2 entries found for caterpillar.
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Main Entry: cat·er·pil·lar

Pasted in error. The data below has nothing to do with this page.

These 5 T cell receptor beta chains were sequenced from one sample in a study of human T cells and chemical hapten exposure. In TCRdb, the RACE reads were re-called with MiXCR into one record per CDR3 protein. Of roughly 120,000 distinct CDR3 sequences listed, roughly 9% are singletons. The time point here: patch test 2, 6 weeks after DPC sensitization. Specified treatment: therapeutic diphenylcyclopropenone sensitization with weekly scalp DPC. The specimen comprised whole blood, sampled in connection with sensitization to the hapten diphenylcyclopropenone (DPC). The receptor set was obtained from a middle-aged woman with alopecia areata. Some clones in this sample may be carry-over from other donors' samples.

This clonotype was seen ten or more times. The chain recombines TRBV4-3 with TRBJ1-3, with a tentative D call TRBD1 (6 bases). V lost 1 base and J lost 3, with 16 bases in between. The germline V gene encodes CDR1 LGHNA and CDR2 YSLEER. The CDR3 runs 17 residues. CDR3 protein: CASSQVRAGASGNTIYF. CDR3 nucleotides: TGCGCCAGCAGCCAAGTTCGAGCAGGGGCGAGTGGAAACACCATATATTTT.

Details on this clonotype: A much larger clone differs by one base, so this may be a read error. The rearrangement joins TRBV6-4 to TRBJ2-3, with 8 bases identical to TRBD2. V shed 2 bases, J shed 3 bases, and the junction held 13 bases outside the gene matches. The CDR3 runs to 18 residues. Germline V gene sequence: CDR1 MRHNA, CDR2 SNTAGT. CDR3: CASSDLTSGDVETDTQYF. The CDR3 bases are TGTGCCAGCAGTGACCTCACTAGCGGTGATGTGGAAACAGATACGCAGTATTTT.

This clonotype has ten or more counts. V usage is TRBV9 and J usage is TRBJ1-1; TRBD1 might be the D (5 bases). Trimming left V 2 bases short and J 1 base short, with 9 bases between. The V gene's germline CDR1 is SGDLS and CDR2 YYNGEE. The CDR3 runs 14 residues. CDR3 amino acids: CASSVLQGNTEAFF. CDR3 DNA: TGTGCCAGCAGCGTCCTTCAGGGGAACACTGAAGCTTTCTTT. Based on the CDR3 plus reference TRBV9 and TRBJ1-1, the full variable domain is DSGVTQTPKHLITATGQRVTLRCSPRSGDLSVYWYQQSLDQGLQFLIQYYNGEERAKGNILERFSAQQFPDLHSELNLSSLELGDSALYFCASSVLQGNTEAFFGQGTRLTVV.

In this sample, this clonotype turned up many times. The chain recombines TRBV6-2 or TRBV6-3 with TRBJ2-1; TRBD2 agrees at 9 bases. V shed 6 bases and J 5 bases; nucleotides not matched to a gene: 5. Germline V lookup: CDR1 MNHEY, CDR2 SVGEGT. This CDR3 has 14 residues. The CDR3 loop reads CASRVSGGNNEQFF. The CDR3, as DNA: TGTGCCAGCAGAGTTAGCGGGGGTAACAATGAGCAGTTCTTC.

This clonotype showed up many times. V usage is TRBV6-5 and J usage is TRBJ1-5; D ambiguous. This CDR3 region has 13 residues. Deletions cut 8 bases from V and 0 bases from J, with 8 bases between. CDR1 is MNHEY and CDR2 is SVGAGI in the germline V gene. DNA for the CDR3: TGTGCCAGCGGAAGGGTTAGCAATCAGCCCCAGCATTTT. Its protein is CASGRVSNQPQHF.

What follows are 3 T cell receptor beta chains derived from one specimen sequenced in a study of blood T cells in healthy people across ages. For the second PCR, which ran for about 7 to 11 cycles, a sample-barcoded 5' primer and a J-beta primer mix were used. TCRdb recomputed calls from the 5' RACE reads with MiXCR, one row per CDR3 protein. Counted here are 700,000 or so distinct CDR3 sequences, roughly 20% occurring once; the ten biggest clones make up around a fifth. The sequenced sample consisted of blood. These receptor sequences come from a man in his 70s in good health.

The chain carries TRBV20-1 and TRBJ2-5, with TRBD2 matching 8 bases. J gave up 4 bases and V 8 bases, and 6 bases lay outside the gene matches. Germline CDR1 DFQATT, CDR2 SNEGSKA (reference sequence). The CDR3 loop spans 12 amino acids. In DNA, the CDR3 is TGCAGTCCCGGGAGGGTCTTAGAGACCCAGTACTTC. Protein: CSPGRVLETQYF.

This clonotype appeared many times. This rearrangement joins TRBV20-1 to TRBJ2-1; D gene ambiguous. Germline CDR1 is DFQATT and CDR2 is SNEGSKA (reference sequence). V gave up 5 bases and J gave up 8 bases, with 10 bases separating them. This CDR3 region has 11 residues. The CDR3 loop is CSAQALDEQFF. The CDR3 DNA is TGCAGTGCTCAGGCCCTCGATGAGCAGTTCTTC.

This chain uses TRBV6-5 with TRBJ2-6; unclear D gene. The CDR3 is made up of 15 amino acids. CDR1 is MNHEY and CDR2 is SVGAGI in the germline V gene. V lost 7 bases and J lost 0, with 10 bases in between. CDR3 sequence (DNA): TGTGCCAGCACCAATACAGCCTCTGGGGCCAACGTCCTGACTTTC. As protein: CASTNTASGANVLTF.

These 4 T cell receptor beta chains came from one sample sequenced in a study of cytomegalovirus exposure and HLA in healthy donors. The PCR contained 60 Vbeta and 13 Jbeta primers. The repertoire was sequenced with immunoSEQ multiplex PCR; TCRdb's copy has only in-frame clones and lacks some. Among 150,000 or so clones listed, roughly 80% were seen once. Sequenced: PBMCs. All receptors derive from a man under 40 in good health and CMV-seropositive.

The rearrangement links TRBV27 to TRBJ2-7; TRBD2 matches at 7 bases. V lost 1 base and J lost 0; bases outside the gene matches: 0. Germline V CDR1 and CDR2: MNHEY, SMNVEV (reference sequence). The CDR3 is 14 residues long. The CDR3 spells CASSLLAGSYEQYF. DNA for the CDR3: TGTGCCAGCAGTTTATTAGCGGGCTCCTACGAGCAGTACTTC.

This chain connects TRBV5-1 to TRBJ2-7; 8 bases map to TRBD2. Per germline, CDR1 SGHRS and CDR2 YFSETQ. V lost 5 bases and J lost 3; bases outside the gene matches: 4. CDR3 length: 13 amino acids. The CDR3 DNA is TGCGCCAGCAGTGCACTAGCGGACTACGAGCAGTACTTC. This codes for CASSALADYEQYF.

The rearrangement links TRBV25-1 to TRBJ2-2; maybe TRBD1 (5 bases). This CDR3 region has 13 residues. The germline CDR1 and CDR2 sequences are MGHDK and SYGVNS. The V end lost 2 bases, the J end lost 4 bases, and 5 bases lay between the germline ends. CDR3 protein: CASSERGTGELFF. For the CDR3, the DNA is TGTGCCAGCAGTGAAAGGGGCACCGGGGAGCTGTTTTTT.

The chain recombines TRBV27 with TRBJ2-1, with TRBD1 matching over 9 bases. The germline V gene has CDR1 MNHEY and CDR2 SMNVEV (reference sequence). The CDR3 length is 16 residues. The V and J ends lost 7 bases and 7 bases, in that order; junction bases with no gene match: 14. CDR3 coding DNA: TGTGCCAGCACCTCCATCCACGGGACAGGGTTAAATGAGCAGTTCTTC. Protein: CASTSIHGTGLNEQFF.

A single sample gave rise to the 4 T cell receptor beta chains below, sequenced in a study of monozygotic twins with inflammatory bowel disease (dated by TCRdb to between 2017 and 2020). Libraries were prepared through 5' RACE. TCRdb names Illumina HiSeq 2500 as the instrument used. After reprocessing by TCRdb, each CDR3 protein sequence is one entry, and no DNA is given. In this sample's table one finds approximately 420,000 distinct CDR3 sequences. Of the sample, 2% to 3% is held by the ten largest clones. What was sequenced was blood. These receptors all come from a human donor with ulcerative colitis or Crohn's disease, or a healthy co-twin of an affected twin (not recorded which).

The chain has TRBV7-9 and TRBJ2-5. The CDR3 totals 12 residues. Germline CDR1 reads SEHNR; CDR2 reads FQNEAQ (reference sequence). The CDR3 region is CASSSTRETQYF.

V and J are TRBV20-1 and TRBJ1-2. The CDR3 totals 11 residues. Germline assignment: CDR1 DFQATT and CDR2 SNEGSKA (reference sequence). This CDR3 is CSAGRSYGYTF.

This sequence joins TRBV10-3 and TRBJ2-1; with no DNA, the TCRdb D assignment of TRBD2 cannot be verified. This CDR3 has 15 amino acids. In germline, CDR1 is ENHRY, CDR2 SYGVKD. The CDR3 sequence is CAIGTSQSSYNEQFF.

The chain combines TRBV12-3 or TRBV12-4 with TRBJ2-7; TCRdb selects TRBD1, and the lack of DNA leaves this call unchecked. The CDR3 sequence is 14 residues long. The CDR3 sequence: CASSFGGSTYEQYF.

Etymology: Middle English catyrpel "caterpillar," from an early French dialect word catepelose "caterpillar," literally, "hairy cat," from cate "female cat" and pelose "hairy," derived from Latin pilus "hair" --related to PILE : the long wormlike larva of a butterfly or moth; also: any of various similar insect larvae (as of a sawfly) Word History On looking at a fuzzy caterpillar you might see a resemblance to another animal. One kind of caterpillar must have reminded some people of a bear and was at one time called a bear worm and later a woolly bear. In France long ago, the fuzzy caterpillars probably made some people think of little dogs. The French word for caterpillar is chenille, which comes from a Latin word for "little dog." But our word caterpillar comes from an early French dialect word, catepelose, which is made up of two words meaning "hairy cat." Pelose, meaning "hairy," was taken from Latin pilus, "hair." This Latin word is the same root that gives us our modern English word pile, meaning "a coat or surface of short furry hairs." Since many caterpillars are covered with such a coat, the name is very fitting.